Katherine is spending some time with family at her summer cabin this week so we are recycling this “oldie but goodie” from the past. Enjoy!
It’s 2:30 p.m., but it feels like 6:00. You’ve been in this seminar since sometime this morning and, while it’s been full of good information, you’re on overload and squirming in your seat. Can you relate? We all can. Later, when you try to bring all your carefully written notes back to your team at next week’s team meeting… they are likely to feel just the same way.
It’s 4:00 p.m., but it only feels like 2:00. This day can’t possibly be over! Where has the time gone? You were just getting started. That’s strange. There was no 300-slide PowerPoint presentation, no 20-page handout. Yet you’ve learned several pieces of great, useable information. You feel empowered and inspired to use it tomorrow. This was definitely one of the best speakers you’ve heard in years.
Data dump or inspired training? Which one would you rather sit through? If you’re like most of us, it is inspired training that results in participant-centered learning. Confucius knew what he was talking about in 451 B.C. when he said, “What I hear I forget; what I see I remember; what I do I understand.”
Do you want to breathe life back into your team meetings and training sessions? Then, make the shift from manager or lecturer to transformational trainer. Take the information and skills you want to relay to your team members and transform it from instructor-led teaching to participant-centered learning.
Bob Pike, an expert in adult learning and training, uses the 90/20/8 rule in his training sessions. No module they ever teach runs more than 90 minutes without a break. Participants are asked to participate with or review the presented material every 20 – 30 minutes, and they try to find a way to involve people in the content or change the pace of delivery every 8 minutes. This is based on Tony Buzan’s book, Use Both Sides of Your Brain. Buzan’s findings are that the average adult can only listen with attention for 90 minutes and can only listen with retention for 20. In a 2-hour team meeting, you have (6) 20-minute segments. The following is a simple formula to turn those segments into interactive learning modules that keep your team’s interest and help them truly learn rather than just listen. (And how much do we love that it nicely coordinates with Lionesses? A lot!)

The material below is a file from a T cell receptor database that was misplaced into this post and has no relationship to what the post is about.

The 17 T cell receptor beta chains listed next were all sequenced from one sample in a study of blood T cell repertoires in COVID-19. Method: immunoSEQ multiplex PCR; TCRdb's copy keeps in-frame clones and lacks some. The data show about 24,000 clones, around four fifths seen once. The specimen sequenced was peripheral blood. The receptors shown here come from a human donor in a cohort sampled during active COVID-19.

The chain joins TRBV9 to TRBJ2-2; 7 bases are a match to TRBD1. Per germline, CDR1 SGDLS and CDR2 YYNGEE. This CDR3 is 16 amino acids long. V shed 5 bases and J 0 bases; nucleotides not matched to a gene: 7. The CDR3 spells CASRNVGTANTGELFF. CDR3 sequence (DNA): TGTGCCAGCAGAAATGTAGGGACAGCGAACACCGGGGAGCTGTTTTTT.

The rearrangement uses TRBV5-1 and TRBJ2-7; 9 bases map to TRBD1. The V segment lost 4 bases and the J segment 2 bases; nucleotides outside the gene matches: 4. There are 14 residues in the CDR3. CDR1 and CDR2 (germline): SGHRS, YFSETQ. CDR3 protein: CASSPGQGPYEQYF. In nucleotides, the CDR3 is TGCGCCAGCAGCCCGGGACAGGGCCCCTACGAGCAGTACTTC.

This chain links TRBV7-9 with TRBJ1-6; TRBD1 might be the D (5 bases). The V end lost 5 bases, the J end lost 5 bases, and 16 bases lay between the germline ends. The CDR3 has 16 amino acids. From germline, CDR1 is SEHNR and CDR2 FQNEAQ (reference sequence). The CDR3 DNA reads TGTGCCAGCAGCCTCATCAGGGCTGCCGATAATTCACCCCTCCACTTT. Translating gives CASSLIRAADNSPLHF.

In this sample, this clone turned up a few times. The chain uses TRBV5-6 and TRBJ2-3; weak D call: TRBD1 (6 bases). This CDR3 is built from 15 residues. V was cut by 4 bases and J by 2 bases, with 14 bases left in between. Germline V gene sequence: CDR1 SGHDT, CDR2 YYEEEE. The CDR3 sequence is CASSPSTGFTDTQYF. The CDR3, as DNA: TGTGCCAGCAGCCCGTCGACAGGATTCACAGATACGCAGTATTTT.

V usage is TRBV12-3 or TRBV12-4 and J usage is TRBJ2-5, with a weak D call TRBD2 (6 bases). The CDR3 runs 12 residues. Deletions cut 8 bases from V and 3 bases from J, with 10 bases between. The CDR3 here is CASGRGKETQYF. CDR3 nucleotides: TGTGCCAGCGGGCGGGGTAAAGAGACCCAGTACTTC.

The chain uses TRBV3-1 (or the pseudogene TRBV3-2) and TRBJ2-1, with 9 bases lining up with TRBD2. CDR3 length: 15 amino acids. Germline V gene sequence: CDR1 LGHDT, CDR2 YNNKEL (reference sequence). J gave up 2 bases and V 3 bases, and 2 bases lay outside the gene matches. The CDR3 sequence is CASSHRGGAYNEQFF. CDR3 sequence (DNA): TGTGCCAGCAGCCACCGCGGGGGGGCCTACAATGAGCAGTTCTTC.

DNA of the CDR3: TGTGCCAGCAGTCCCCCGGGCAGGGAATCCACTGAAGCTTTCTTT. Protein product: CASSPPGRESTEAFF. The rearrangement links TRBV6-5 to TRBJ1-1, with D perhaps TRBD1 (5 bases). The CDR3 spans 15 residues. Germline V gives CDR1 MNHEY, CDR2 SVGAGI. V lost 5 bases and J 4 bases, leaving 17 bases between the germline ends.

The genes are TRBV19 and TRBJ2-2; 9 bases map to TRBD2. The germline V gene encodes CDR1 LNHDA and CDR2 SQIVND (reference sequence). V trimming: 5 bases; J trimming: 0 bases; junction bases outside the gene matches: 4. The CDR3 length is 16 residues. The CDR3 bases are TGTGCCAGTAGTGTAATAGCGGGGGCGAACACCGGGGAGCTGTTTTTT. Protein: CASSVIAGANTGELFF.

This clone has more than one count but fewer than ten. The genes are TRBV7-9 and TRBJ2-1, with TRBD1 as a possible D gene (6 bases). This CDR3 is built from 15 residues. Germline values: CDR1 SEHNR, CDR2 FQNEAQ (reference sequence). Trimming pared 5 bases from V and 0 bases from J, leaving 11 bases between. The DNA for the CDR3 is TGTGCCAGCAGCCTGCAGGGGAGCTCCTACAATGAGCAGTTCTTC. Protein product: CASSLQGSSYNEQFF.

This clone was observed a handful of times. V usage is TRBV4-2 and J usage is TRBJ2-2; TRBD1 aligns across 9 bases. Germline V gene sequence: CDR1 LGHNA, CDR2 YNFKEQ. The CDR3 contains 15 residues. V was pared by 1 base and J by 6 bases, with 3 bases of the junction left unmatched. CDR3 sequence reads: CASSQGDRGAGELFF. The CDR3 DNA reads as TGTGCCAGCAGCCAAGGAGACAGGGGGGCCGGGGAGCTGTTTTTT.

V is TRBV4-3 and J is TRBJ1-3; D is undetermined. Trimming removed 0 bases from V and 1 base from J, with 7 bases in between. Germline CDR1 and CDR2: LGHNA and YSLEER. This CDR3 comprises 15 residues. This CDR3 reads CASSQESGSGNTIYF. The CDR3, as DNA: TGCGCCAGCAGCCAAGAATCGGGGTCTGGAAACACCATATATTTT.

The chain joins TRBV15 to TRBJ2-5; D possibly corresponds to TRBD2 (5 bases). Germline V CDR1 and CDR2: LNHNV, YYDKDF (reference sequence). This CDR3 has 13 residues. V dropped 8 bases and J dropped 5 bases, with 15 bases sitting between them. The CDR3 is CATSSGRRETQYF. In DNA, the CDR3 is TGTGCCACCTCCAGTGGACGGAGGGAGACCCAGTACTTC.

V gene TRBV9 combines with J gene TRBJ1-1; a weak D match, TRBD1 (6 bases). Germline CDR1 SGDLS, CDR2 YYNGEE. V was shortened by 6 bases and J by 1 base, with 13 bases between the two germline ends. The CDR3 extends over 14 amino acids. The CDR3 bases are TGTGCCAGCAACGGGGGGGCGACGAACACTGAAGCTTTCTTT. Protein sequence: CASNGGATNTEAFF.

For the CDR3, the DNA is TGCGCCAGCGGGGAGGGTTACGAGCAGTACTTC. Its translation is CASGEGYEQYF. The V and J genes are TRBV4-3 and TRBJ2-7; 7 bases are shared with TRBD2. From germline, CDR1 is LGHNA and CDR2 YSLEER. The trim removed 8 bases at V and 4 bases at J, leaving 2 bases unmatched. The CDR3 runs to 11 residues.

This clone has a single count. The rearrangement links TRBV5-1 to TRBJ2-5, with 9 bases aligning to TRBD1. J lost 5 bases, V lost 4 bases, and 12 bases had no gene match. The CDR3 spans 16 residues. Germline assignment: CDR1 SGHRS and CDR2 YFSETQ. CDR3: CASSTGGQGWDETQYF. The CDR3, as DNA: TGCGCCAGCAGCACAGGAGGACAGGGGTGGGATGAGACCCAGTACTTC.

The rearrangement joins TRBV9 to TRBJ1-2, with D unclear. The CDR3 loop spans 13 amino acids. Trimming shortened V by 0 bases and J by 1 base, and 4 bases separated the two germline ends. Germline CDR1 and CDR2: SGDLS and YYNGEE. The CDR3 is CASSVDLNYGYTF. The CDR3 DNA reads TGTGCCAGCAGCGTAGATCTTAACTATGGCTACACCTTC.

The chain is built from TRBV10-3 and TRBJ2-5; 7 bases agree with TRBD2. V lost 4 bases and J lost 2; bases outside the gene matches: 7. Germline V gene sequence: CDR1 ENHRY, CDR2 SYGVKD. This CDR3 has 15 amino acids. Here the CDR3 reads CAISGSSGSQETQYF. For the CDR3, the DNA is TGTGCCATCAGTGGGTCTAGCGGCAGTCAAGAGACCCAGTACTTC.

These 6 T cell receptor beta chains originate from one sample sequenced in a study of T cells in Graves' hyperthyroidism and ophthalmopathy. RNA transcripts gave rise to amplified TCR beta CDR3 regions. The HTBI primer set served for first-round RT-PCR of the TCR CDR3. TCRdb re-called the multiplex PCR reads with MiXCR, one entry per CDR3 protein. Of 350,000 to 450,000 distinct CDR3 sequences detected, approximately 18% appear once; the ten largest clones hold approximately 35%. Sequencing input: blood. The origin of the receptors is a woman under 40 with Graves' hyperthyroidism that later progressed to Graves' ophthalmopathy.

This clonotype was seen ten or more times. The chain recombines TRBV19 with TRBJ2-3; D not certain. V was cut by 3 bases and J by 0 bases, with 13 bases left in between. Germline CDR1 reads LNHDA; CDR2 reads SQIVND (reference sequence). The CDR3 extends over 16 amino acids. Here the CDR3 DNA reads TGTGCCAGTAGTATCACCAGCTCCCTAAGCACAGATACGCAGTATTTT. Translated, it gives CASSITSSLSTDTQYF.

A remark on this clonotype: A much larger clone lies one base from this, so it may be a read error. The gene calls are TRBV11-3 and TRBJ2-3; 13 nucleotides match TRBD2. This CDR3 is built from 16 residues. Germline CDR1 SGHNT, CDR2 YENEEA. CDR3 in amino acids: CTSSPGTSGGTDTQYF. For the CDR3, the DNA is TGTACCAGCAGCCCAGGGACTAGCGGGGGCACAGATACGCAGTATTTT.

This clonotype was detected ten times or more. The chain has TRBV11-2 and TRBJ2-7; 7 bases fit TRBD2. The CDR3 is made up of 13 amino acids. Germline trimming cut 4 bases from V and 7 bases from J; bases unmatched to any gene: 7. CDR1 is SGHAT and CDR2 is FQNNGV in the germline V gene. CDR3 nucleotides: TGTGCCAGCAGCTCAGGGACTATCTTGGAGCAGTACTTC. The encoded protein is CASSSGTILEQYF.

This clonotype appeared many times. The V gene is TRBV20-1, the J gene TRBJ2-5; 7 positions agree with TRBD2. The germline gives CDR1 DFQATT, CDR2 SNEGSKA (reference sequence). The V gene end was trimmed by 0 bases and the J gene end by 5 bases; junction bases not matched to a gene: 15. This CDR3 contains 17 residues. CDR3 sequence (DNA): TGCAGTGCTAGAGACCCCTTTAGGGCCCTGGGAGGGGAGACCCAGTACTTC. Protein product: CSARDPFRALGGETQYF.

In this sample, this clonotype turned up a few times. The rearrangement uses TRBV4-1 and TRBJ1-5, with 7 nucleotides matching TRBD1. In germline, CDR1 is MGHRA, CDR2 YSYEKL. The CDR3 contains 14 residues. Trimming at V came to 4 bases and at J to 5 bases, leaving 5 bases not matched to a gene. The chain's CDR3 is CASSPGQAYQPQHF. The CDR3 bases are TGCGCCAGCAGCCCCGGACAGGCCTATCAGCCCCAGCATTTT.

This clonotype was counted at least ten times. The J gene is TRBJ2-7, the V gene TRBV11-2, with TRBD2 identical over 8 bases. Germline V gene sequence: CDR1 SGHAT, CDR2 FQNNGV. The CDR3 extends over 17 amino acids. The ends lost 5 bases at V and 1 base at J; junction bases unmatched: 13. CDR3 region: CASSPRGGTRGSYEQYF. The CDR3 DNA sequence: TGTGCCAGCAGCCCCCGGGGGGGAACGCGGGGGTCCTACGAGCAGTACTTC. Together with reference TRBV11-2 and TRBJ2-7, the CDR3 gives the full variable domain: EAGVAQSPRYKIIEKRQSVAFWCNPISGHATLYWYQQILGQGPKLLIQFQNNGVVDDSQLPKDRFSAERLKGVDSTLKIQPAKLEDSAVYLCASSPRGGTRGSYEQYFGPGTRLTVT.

C.A.T. – Chunk, Activity, Test
Chunk Content: There is no end to the content you might wish to teach such as improving phone skills or taking better x-rays, more complete data entries or understanding the business statistics and goals. Your objective is to have them do more than simply listen, understand, and agree. The key is to help them retain, perform, and replicate. Whatever the content, first break it into small, manageable chunks. For example, if you want to improve phone skills, divide that topic into four sections such as 1) introduction and rapport, 2) identifying patient concerns and needs, 3) offer appropriate solutions, and 4) get necessary information and resell value. Prepare the content to be taught in these smaller modules.
Activity. In advance, select a participation exercise for each of the four topic sections. After teaching/discussing one of the modules of information, create an exercise where the team members can get their “hands on the material” themselves. For example, you might do an exercise called “Each One Teach One” where participants teach their partner the new skill as if they had not heard it before. For the second topic section you might have each participant go to the board and add a possible question that might be good to ask a patient on the phone, creating a practice list of great questions. For the third topic section, create a “triad” with three participants in each group. One will act as a patient, one as the team member, and one as an observer. They role-play an easy scenario and rotate. This allows for a triple review and everyone gets the hot seat once. For the last topic section, use a “dice roll” where participants role a die and recall things that they have learned or will commit to doing better for every number they roll. In this formula, everyone has fun, learns, actively participates, and is engaged in mind and body.
Test. There are many kinds of testing mechanisms such as written “fill in the blank” reviews with group-designed questions based on the material, skills practice exercises, or even taping yourself or hiring a “mystery patient” service. It is in the fourth and final piece that you not only test the learning of the participants but, more importantly, the effectiveness of the trainer. If your group continues to struggle and fail at passing the test, it is likely that you should look harder at your ability to train, relay, and teach the information.
We can all recall at least one teacher in our lives that had a tremendous impact on our learning. Most likely they were different from the rest. They somehow made the material come alive for you and helped and encouraged you to continue to struggle until you had that feeling of accomplishment when you finally succeeded. Help your team (your students) get their hands on the material more often and more quickly. Stop doing the data dump and help the material come alive for them. Encourage them through the struggle of learning something new. If you want inspired learning, don’t just look to your students to become better learners, look to yourself to become a more inspired trainer and teacher. Then, you’ll find that you’re both looking forward to those team meetings and training sessions!
“The illiterate of the future will not be those who cannot read and write, but those who cannot learn, unlearn, and relearn.”
~ Alvin Toffler